(none) Ctein (ctein) Tue 1 May 07 17:02
Dear David, Well, this question also relates back to my regular photographic work. A good part of my business is doing custom printing, where I print other people's art. That involves me applying my printing skills to achieve their artistic goals, not mine. Of course, I can usually ask the artist what they have in mind for a photograph, but sometimes they're not very articulate about it, and it still works better if I can adopt their artistic frame of mind and learn to think about photographs the way they do. Sometimes there's a big difference between the way I would print a photograph for myself and the way they want it printed. Not that one version is better than the other; Ansel Adams once said that the negative is like a musical score and the print is like the performance. As a custom printer, part of my job is to figure out how to perform the way the client would, if it were them doing the printing. Actually it's a little more abstract than that. I am usually a much better printer then my clients could ever be. So what I really have to do is perform the score the way they would perform it if they were as skilled a performer as I am. When it comes to doing restorations, this doesn't come up as explicitly. I usually don't have any idea what the original photographer had in mind. All I can do is imagine myself in their shoes and say to myself, "OK, if this were my photograph how would I print it to look the very best." Unless I have a large body of the photographers work to look at, there's no way for me to get inside their head. There's one notable exception in my book, which is the self portrait of Tee Corinne and Honey Lee Cottrell in Chapter 9, page 337 ( http://photo-repair.com/bigsample_tee.htm ). In this case I could work directly with Tee, just as if it were regular custom printing. In fact, once I had a technically-correct restoration of the photograph, I looked at it and thought to myself that this really could be better. So I made some further corrections to the photograph, above and beyond what were in the original, and Tee agreed that it made it an even better photograph. That's the final version we went with. So this was kind of a mix of traditional custom printing and restoration. pax / Ctein [[ Please excuse any word-salad. ViaVoice in training! ]]
David Adam Edelstein (davadam) Wed 2 May 07 06:55
Having the original photographer there seems like it would definitely be a help for the restoration work! That brings up another general point I wanted to talk about. Aside from all of the technique, and all of the repair work -- which we'll talk about -- it may be more important to know *what* to do, than how to do it. That seems like a difficult detective exercise at best. How do you approach figuring out how to start? Is there some set of experiments you try first?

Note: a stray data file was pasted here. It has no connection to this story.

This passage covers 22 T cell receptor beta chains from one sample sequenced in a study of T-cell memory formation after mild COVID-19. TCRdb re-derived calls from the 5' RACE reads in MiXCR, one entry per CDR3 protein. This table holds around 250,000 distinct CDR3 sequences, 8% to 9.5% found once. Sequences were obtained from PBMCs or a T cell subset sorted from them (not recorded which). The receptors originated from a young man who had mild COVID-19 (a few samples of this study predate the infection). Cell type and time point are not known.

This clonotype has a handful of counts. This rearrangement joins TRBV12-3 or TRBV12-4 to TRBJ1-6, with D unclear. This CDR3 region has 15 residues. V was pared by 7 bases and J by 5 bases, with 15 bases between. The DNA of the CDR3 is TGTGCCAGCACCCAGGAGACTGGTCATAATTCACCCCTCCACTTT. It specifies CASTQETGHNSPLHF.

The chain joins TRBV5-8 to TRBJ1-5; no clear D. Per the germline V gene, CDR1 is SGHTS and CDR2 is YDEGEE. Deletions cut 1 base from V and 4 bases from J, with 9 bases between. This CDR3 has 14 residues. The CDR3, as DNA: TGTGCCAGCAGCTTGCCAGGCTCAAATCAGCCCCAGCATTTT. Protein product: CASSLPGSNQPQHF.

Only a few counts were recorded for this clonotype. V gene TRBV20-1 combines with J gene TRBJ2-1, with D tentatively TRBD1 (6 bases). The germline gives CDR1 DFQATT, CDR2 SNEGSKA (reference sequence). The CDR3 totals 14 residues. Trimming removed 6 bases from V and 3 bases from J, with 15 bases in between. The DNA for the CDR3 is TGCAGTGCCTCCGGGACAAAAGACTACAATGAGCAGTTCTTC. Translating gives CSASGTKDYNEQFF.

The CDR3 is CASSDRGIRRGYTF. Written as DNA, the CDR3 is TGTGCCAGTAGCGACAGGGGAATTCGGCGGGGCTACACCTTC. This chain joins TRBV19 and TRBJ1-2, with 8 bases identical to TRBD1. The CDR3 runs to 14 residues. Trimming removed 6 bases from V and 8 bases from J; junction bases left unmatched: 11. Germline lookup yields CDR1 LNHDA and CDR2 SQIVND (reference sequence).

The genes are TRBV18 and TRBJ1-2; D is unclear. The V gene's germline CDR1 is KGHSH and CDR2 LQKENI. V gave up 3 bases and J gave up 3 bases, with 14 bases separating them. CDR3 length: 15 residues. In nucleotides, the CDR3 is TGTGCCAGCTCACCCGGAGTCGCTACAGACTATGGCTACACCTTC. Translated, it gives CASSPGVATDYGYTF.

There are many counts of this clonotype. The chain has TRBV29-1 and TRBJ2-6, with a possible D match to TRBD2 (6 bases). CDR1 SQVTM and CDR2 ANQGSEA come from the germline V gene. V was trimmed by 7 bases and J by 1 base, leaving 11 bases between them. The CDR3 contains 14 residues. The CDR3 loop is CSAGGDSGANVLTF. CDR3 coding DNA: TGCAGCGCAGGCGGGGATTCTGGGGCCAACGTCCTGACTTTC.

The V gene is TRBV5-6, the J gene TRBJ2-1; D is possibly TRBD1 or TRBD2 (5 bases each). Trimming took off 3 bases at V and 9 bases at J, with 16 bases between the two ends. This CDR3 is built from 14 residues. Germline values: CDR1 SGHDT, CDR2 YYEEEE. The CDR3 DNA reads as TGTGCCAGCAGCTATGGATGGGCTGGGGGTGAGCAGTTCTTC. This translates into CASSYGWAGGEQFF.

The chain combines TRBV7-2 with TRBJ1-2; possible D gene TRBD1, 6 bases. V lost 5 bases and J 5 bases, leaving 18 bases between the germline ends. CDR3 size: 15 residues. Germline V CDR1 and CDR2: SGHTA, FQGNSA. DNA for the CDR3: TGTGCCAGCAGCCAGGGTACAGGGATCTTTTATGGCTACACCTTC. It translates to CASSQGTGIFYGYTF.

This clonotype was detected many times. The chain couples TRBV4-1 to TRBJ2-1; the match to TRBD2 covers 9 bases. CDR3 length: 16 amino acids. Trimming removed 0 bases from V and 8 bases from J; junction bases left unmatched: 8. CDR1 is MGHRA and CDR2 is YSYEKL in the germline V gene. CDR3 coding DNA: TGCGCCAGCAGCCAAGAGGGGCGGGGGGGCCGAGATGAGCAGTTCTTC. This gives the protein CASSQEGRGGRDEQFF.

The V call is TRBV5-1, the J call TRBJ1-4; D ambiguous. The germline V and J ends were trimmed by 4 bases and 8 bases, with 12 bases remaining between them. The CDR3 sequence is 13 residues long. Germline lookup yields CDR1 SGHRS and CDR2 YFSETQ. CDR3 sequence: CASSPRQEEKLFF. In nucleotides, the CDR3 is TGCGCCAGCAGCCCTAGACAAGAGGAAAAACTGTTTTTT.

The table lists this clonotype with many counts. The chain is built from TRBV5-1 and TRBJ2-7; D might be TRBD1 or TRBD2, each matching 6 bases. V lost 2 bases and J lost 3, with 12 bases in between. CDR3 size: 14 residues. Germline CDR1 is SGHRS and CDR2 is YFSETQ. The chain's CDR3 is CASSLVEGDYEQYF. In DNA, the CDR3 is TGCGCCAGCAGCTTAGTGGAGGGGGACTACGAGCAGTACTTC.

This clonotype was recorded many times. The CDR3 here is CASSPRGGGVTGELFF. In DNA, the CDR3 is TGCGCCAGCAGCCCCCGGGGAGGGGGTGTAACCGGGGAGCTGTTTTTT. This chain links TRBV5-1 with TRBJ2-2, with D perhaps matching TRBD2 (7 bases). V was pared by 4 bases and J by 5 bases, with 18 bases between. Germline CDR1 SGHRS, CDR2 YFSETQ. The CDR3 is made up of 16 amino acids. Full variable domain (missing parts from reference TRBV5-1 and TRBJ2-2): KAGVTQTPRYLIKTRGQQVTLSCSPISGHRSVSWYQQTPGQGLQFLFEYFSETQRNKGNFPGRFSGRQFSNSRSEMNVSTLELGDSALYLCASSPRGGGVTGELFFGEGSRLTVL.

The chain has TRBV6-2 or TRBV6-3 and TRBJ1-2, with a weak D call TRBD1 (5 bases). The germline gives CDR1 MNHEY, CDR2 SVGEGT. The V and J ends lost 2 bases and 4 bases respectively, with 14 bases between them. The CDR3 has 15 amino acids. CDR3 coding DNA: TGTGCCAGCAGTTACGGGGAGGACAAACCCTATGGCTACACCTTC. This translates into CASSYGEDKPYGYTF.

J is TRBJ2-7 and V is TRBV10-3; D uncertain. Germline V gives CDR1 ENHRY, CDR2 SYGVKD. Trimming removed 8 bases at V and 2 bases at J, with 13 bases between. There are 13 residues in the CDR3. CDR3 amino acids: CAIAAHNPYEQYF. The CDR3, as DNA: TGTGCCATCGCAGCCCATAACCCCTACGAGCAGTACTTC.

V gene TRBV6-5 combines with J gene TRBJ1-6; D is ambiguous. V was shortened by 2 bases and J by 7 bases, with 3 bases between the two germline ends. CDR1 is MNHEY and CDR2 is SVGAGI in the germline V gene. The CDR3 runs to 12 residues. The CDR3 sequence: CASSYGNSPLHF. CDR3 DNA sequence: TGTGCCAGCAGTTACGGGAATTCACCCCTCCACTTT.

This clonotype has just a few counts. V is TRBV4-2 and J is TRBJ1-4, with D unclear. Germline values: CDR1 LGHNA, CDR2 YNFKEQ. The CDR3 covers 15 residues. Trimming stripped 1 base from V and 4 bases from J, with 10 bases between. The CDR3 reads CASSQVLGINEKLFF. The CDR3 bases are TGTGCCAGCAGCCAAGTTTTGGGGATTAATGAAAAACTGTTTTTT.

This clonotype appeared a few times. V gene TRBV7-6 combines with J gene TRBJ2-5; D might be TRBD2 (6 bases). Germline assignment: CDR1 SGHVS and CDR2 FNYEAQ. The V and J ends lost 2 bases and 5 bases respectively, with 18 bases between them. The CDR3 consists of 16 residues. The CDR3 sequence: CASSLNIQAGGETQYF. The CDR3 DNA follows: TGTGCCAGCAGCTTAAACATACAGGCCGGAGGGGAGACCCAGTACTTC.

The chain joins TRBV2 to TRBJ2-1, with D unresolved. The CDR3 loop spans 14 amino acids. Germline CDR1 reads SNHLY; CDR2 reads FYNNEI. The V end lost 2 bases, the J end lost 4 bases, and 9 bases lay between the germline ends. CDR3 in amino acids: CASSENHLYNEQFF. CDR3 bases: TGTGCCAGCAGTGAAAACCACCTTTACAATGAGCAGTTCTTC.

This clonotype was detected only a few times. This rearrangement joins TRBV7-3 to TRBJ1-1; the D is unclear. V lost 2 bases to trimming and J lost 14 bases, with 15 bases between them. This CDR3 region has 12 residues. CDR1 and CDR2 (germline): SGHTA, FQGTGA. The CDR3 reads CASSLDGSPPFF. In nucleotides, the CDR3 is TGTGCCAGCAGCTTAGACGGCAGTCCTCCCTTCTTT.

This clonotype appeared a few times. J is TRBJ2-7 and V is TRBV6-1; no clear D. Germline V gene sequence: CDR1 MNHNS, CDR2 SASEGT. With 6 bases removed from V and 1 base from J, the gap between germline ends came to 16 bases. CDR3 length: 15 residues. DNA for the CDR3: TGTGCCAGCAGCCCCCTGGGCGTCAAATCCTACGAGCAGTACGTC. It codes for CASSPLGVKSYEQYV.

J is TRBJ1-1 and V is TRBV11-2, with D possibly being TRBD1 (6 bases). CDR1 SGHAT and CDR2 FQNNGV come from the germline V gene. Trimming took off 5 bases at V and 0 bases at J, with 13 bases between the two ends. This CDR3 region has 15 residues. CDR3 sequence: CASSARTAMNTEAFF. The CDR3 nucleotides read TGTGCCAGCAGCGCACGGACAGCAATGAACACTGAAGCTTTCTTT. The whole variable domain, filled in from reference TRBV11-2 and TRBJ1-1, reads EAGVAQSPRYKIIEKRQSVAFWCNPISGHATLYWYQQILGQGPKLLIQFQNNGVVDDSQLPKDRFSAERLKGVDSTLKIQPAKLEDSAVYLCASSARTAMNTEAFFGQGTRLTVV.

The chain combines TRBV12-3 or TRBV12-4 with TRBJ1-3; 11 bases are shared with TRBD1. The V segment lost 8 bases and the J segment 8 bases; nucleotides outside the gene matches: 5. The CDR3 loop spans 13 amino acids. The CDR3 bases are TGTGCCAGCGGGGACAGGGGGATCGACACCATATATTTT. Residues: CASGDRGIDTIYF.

Jeff Dooley (dooley) Wed 2 May 07 08:50
Hi Ctein, I was delighted to read your veiled reference on p 3 of your introduction to Adams's comment that the "negative is the score and the print is the performance," and then to see it again in you post above. Not to distract from David's question, I want to simply say that your focus on workflow gives a context within which performance can become more consistent. When you say that you would try to achieve for others the performance with their images that they would make if they knoew what you do is a subtlty not found in the darkroom of every photo lab. As a former production printer in a San Francisco color lab during the 70s and 80s I can testify to that. Finally, mining the book for techniques may be the way many people will approach it at first, and they will not be disappointed. Your treatment of some of the more confusing tools in Photoshop, such as curves, shadow/highlight and techniques such as using adjustment layers and masks gives a detailed practical immersion in how these tools and techniques are actually used. For many who are just getting into digital photography and post production this book is a very dense and useful reference.
David Adam Edelstein (davadam) Wed 2 May 07 09:37
That was definitely my reaction as well -- I don't expect to spend that much time doing restoration, but a lot of the techniques mentioned (hello, shadows and highlights tool I've never paid attention to before) have immediate application to my personal work.
Cynthia Dyer-Bennet (cdb) Wed 2 May 07 11:01
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Sarah E. Goodman (goodston) Wed 2 May 07 15:40
Coming from a different angle entirely, on the question of artistic frames of reference, it seems to me that in photo restoration there is often a third set of eyes and aesthetics involved, that of the owner of the photograph. Since many of the photographs people want restored are of people, and generally people with whom the owners have an emotional connection, they are likely to view the quality of the work not just in terms of the technical quality of the restoration, but also in terms of how much it "looks like Grandma Fan", or even "how much it looks like my emotion-blurred memory of Grandma Fan". On the two family photographs you have restored for me, this aspect was very right-feeling, but we're good friends and you certainly have a good picture of my familial emotional nuances. Does this apply in a more abstract situation, and if so, how do you deal with it?